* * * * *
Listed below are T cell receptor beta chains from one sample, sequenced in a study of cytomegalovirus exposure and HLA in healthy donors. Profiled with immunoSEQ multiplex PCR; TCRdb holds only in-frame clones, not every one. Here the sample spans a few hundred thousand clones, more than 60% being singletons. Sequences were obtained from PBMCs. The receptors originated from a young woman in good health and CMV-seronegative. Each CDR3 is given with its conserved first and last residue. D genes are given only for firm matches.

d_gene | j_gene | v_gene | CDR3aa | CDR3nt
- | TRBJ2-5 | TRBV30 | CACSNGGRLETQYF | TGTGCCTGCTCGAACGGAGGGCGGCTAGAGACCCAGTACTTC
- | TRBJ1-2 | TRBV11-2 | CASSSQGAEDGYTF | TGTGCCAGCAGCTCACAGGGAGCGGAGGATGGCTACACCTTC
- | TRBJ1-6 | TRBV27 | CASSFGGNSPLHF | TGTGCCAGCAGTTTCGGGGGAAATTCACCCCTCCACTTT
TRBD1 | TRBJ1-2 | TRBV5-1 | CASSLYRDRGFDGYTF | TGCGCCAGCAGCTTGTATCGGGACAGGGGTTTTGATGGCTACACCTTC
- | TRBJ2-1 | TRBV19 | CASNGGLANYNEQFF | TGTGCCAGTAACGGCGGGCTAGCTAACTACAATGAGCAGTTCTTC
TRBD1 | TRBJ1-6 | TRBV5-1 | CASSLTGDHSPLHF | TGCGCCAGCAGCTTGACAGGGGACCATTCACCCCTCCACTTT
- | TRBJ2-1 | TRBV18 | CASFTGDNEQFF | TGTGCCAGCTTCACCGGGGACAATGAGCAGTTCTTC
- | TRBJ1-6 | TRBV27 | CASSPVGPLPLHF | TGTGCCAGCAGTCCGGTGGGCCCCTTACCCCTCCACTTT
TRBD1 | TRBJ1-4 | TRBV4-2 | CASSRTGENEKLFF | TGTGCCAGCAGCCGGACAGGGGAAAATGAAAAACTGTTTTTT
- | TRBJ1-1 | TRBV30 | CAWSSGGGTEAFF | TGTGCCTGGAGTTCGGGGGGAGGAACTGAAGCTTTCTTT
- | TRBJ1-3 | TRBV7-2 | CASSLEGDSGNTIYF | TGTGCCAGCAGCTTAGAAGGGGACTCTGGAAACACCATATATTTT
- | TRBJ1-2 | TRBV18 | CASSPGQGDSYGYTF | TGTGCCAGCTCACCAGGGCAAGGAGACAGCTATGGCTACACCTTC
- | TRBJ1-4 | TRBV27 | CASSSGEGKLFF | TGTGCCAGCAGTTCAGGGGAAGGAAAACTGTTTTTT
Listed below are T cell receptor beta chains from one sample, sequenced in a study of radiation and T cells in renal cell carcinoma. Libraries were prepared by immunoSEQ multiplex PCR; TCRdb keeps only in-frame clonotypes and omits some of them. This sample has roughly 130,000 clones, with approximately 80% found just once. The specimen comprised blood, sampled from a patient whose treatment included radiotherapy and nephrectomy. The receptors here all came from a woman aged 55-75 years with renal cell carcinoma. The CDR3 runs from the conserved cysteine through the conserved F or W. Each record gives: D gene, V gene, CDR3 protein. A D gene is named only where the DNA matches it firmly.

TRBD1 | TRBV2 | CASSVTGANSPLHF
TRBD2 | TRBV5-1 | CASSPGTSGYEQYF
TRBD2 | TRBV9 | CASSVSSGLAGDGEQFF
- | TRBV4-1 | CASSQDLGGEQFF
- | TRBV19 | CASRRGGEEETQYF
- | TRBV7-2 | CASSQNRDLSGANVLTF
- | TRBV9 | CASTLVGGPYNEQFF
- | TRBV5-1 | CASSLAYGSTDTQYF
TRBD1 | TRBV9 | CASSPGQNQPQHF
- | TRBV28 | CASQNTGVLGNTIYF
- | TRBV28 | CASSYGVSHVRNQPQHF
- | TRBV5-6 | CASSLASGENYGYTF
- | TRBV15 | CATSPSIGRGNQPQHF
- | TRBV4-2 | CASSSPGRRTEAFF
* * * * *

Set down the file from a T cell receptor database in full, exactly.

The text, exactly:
Listed below are T cell receptor beta chains from one sample, sequenced in a study of cytomegalovirus exposure and HLA in healthy donors. Profiled with immunoSEQ multiplex PCR; TCRdb holds only in-frame clones, not every one. Here the sample spans a few hundred thousand clones, more than 60% being singletons. Sequences were obtained from PBMCs. The receptors originated from a young woman in good health and CMV-seronegative. Each CDR3 is given with its conserved first and last residue. D genes are given only for firm matches.

d_gene | j_gene | v_gene | CDR3aa | CDR3nt
- | TRBJ2-5 | TRBV30 | CACSNGGRLETQYF | TGTGCCTGCTCGAACGGAGGGCGGCTAGAGACCCAGTACTTC
- | TRBJ1-2 | TRBV11-2 | CASSSQGAEDGYTF | TGTGCCAGCAGCTCACAGGGAGCGGAGGATGGCTACACCTTC
- | TRBJ1-6 | TRBV27 | CASSFGGNSPLHF | TGTGCCAGCAGTTTCGGGGGAAATTCACCCCTCCACTTT
TRBD1 | TRBJ1-2 | TRBV5-1 | CASSLYRDRGFDGYTF | TGCGCCAGCAGCTTGTATCGGGACAGGGGTTTTGATGGCTACACCTTC
- | TRBJ2-1 | TRBV19 | CASNGGLANYNEQFF | TGTGCCAGTAACGGCGGGCTAGCTAACTACAATGAGCAGTTCTTC
TRBD1 | TRBJ1-6 | TRBV5-1 | CASSLTGDHSPLHF | TGCGCCAGCAGCTTGACAGGGGACCATTCACCCCTCCACTTT
- | TRBJ2-1 | TRBV18 | CASFTGDNEQFF | TGTGCCAGCTTCACCGGGGACAATGAGCAGTTCTTC
- | TRBJ1-6 | TRBV27 | CASSPVGPLPLHF | TGTGCCAGCAGTCCGGTGGGCCCCTTACCCCTCCACTTT
TRBD1 | TRBJ1-4 | TRBV4-2 | CASSRTGENEKLFF | TGTGCCAGCAGCCGGACAGGGGAAAATGAAAAACTGTTTTTT
- | TRBJ1-1 | TRBV30 | CAWSSGGGTEAFF | TGTGCCTGGAGTTCGGGGGGAGGAACTGAAGCTTTCTTT
- | TRBJ1-3 | TRBV7-2 | CASSLEGDSGNTIYF | TGTGCCAGCAGCTTAGAAGGGGACTCTGGAAACACCATATATTTT
- | TRBJ1-2 | TRBV18 | CASSPGQGDSYGYTF | TGTGCCAGCTCACCAGGGCAAGGAGACAGCTATGGCTACACCTTC
- | TRBJ1-4 | TRBV27 | CASSSGEGKLFF | TGTGCCAGCAGTTCAGGGGAAGGAAAACTGTTTTTT
Listed below are T cell receptor beta chains from one sample, sequenced in a study of radiation and T cells in renal cell carcinoma. Libraries were prepared by immunoSEQ multiplex PCR; TCRdb keeps only in-frame clonotypes and omits some of them. This sample has roughly 130,000 clones, with approximately 80% found just once. The specimen comprised blood, sampled from a patient whose treatment included radiotherapy and nephrectomy. The receptors here all came from a woman aged 55-75 years with renal cell carcinoma. The CDR3 runs from the conserved cysteine through the conserved F or W. Each record gives: D gene, V gene, CDR3 protein. A D gene is named only where the DNA matches it firmly.

TRBD1 | TRBV2 | CASSVTGANSPLHF
TRBD2 | TRBV5-1 | CASSPGTSGYEQYF
TRBD2 | TRBV9 | CASSVSSGLAGDGEQFF
- | TRBV4-1 | CASSQDLGGEQFF
- | TRBV19 | CASRRGGEEETQYF
- | TRBV7-2 | CASSQNRDLSGANVLTF
- | TRBV9 | CASTLVGGPYNEQFF
- | TRBV5-1 | CASSLAYGSTDTQYF
TRBD1 | TRBV9 | CASSPGQNQPQHF
- | TRBV28 | CASQNTGVLGNTIYF
- | TRBV28 | CASSYGVSHVRNQPQHF
- | TRBV5-6 | CASSLASGENYGYTF
- | TRBV15 | CATSPSIGRGNQPQHF
- | TRBV4-2 | CASSSPGRRTEAFF